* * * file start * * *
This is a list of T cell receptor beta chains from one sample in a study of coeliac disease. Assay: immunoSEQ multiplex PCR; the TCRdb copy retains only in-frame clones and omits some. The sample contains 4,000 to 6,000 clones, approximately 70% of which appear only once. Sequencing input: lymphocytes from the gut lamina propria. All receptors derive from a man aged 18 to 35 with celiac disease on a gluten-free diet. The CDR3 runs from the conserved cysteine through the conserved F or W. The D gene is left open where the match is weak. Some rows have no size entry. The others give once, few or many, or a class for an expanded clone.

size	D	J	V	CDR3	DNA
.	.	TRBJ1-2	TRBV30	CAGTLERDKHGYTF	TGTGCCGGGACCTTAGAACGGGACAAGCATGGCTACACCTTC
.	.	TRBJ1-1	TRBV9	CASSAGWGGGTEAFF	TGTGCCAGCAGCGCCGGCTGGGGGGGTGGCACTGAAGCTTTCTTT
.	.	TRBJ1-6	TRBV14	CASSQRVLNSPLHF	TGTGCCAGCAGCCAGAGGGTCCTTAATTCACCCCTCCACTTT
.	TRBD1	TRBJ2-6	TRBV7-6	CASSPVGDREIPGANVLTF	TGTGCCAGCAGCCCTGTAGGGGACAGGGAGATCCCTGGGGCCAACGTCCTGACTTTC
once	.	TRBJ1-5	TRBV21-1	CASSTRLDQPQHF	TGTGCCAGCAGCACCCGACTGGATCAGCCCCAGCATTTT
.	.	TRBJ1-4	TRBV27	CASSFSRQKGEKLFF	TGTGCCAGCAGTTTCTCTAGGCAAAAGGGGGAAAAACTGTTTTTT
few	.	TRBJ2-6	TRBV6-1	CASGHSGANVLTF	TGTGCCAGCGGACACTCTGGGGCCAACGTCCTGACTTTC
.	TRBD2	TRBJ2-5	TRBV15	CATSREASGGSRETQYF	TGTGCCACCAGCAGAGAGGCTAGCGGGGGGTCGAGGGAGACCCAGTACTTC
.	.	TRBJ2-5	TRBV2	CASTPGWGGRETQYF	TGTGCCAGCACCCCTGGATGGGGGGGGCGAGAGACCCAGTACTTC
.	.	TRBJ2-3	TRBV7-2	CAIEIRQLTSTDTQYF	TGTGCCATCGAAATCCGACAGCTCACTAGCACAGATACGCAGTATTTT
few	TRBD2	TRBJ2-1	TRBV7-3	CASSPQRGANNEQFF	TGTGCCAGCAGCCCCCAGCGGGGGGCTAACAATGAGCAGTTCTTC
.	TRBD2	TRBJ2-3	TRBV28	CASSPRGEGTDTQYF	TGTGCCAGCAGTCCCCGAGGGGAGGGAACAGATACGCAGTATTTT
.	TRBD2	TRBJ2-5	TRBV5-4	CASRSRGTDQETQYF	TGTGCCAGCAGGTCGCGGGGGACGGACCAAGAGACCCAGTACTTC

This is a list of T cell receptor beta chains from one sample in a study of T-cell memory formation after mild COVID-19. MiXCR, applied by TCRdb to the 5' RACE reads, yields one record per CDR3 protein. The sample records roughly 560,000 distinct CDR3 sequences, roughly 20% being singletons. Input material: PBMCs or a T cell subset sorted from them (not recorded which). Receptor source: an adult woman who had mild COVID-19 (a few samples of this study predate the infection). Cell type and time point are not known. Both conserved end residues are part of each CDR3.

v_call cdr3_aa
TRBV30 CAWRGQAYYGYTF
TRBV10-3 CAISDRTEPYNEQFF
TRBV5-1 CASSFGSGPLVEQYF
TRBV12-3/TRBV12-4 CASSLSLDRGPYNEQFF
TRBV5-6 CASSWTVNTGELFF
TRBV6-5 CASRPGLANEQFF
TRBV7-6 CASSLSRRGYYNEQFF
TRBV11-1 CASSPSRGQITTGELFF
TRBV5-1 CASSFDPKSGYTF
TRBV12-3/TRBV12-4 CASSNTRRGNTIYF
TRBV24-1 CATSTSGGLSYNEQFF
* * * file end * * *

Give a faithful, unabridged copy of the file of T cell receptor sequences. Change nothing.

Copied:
This is a list of T cell receptor beta chains from one sample in a study of coeliac disease. Assay: immunoSEQ multiplex PCR; the TCRdb copy retains only in-frame clones and omits some. The sample contains 4,000 to 6,000 clones, approximately 70% of which appear only once. Sequencing input: lymphocytes from the gut lamina propria. All receptors derive from a man aged 18 to 35 with celiac disease on a gluten-free diet. The CDR3 runs from the conserved cysteine through the conserved F or W. The D gene is left open where the match is weak. Some rows have no size entry. The others give once, few or many, or a class for an expanded clone.

size	D	J	V	CDR3	DNA
.	.	TRBJ1-2	TRBV30	CAGTLERDKHGYTF	TGTGCCGGGACCTTAGAACGGGACAAGCATGGCTACACCTTC
.	.	TRBJ1-1	TRBV9	CASSAGWGGGTEAFF	TGTGCCAGCAGCGCCGGCTGGGGGGGTGGCACTGAAGCTTTCTTT
.	.	TRBJ1-6	TRBV14	CASSQRVLNSPLHF	TGTGCCAGCAGCCAGAGGGTCCTTAATTCACCCCTCCACTTT
.	TRBD1	TRBJ2-6	TRBV7-6	CASSPVGDREIPGANVLTF	TGTGCCAGCAGCCCTGTAGGGGACAGGGAGATCCCTGGGGCCAACGTCCTGACTTTC
once	.	TRBJ1-5	TRBV21-1	CASSTRLDQPQHF	TGTGCCAGCAGCACCCGACTGGATCAGCCCCAGCATTTT
.	.	TRBJ1-4	TRBV27	CASSFSRQKGEKLFF	TGTGCCAGCAGTTTCTCTAGGCAAAAGGGGGAAAAACTGTTTTTT
few	.	TRBJ2-6	TRBV6-1	CASGHSGANVLTF	TGTGCCAGCGGACACTCTGGGGCCAACGTCCTGACTTTC
.	TRBD2	TRBJ2-5	TRBV15	CATSREASGGSRETQYF	TGTGCCACCAGCAGAGAGGCTAGCGGGGGGTCGAGGGAGACCCAGTACTTC
.	.	TRBJ2-5	TRBV2	CASTPGWGGRETQYF	TGTGCCAGCACCCCTGGATGGGGGGGGCGAGAGACCCAGTACTTC
.	.	TRBJ2-3	TRBV7-2	CAIEIRQLTSTDTQYF	TGTGCCATCGAAATCCGACAGCTCACTAGCACAGATACGCAGTATTTT
few	TRBD2	TRBJ2-1	TRBV7-3	CASSPQRGANNEQFF	TGTGCCAGCAGCCCCCAGCGGGGGGCTAACAATGAGCAGTTCTTC
.	TRBD2	TRBJ2-3	TRBV28	CASSPRGEGTDTQYF	TGTGCCAGCAGTCCCCGAGGGGAGGGAACAGATACGCAGTATTTT
.	TRBD2	TRBJ2-5	TRBV5-4	CASRSRGTDQETQYF	TGTGCCAGCAGGTCGCGGGGGACGGACCAAGAGACCCAGTACTTC

This is a list of T cell receptor beta chains from one sample in a study of T-cell memory formation after mild COVID-19. MiXCR, applied by TCRdb to the 5' RACE reads, yields one record per CDR3 protein. The sample records roughly 560,000 distinct CDR3 sequences, roughly 20% being singletons. Input material: PBMCs or a T cell subset sorted from them (not recorded which). Receptor source: an adult woman who had mild COVID-19 (a few samples of this study predate the infection). Cell type and time point are not known. Both conserved end residues are part of each CDR3.

v_call cdr3_aa
TRBV30 CAWRGQAYYGYTF
TRBV10-3 CAISDRTEPYNEQFF
TRBV5-1 CASSFGSGPLVEQYF
TRBV12-3/TRBV12-4 CASSLSLDRGPYNEQFF
TRBV5-6 CASSWTVNTGELFF
TRBV6-5 CASRPGLANEQFF
TRBV7-6 CASSLSRRGYYNEQFF
TRBV11-1 CASSPSRGQITTGELFF
TRBV5-1 CASSFDPKSGYTF
TRBV12-3/TRBV12-4 CASSNTRRGNTIYF
TRBV24-1 CATSTSGGLSYNEQFF